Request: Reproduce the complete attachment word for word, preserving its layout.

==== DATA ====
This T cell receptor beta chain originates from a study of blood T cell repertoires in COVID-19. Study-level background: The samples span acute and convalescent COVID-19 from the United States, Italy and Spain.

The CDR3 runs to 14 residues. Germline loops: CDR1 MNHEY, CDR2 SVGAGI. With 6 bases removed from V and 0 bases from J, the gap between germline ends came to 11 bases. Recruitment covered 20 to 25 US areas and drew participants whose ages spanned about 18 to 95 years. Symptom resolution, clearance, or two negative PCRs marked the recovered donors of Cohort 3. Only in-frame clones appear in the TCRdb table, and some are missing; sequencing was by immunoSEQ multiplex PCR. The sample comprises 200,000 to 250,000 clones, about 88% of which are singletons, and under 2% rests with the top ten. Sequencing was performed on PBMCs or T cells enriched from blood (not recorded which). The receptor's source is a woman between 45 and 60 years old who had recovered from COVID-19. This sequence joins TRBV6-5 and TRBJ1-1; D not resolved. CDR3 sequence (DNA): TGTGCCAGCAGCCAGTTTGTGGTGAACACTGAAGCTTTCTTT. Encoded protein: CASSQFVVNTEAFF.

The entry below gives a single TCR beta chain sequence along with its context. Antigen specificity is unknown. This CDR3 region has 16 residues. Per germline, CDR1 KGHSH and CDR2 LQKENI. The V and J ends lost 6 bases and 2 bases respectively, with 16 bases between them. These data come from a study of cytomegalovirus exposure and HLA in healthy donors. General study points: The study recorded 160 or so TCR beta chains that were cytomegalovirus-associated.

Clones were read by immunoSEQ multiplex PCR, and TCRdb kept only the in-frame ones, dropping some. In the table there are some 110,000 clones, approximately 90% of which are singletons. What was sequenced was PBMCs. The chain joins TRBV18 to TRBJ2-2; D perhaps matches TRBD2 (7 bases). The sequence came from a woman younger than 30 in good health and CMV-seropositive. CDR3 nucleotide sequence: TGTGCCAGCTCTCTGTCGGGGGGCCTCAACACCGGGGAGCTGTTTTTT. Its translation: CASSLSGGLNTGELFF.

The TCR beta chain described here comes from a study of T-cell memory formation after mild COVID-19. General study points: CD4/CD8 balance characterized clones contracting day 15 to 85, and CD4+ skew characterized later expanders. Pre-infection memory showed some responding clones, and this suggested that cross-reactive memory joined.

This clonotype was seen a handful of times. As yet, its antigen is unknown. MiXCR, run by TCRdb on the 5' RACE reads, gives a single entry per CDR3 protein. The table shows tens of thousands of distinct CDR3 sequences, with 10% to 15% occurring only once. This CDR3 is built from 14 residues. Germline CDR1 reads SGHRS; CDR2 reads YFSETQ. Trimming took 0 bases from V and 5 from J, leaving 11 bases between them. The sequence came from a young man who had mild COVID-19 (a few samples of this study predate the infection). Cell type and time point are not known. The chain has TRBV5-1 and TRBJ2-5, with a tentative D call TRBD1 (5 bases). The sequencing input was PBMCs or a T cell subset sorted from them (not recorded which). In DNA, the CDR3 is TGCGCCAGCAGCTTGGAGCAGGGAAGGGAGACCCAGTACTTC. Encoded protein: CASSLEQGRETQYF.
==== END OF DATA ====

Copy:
This T cell receptor beta chain originates from a study of blood T cell repertoires in COVID-19. Study-level background: The samples span acute and convalescent COVID-19 from the United States, Italy and Spain.

The CDR3 runs to 14 residues. Germline loops: CDR1 MNHEY, CDR2 SVGAGI. With 6 bases removed from V and 0 bases from J, the gap between germline ends came to 11 bases. Recruitment covered 20 to 25 US areas and drew participants whose ages spanned about 18 to 95 years. Symptom resolution, clearance, or two negative PCRs marked the recovered donors of Cohort 3. Only in-frame clones appear in the TCRdb table, and some are missing; sequencing was by immunoSEQ multiplex PCR. The sample comprises 200,000 to 250,000 clones, about 88% of which are singletons, and under 2% rests with the top ten. Sequencing was performed on PBMCs or T cells enriched from blood (not recorded which). The receptor's source is a woman between 45 and 60 years old who had recovered from COVID-19. This sequence joins TRBV6-5 and TRBJ1-1; D not resolved. CDR3 sequence (DNA): TGTGCCAGCAGCCAGTTTGTGGTGAACACTGAAGCTTTCTTT. Encoded protein: CASSQFVVNTEAFF.

The entry below gives a single TCR beta chain sequence along with its context. Antigen specificity is unknown. This CDR3 region has 16 residues. Per germline, CDR1 KGHSH and CDR2 LQKENI. The V and J ends lost 6 bases and 2 bases respectively, with 16 bases between them. These data come from a study of cytomegalovirus exposure and HLA in healthy donors. General study points: The study recorded 160 or so TCR beta chains that were cytomegalovirus-associated.

Clones were read by immunoSEQ multiplex PCR, and TCRdb kept only the in-frame ones, dropping some. In the table there are some 110,000 clones, approximately 90% of which are singletons. What was sequenced was PBMCs. The chain joins TRBV18 to TRBJ2-2; D perhaps matches TRBD2 (7 bases). The sequence came from a woman younger than 30 in good health and CMV-seropositive. CDR3 nucleotide sequence: TGTGCCAGCTCTCTGTCGGGGGGCCTCAACACCGGGGAGCTGTTTTTT. Its translation: CASSLSGGLNTGELFF.

The TCR beta chain described here comes from a study of T-cell memory formation after mild COVID-19. General study points: CD4/CD8 balance characterized clones contracting day 15 to 85, and CD4+ skew characterized later expanders. Pre-infection memory showed some responding clones, and this suggested that cross-reactive memory joined.

This clonotype was seen a handful of times. As yet, its antigen is unknown. MiXCR, run by TCRdb on the 5' RACE reads, gives a single entry per CDR3 protein. The table shows tens of thousands of distinct CDR3 sequences, with 10% to 15% occurring only once. This CDR3 is built from 14 residues. Germline CDR1 reads SGHRS; CDR2 reads YFSETQ. Trimming took 0 bases from V and 5 from J, leaving 11 bases between them. The sequence came from a young man who had mild COVID-19 (a few samples of this study predate the infection). Cell type and time point are not known. The chain has TRBV5-1 and TRBJ2-5, with a tentative D call TRBD1 (5 bases). The sequencing input was PBMCs or a T cell subset sorted from them (not recorded which). In DNA, the CDR3 is TGCGCCAGCAGCTTGGAGCAGGGAAGGGAGACCCAGTACTTC. Encoded protein: CASSLEQGRETQYF.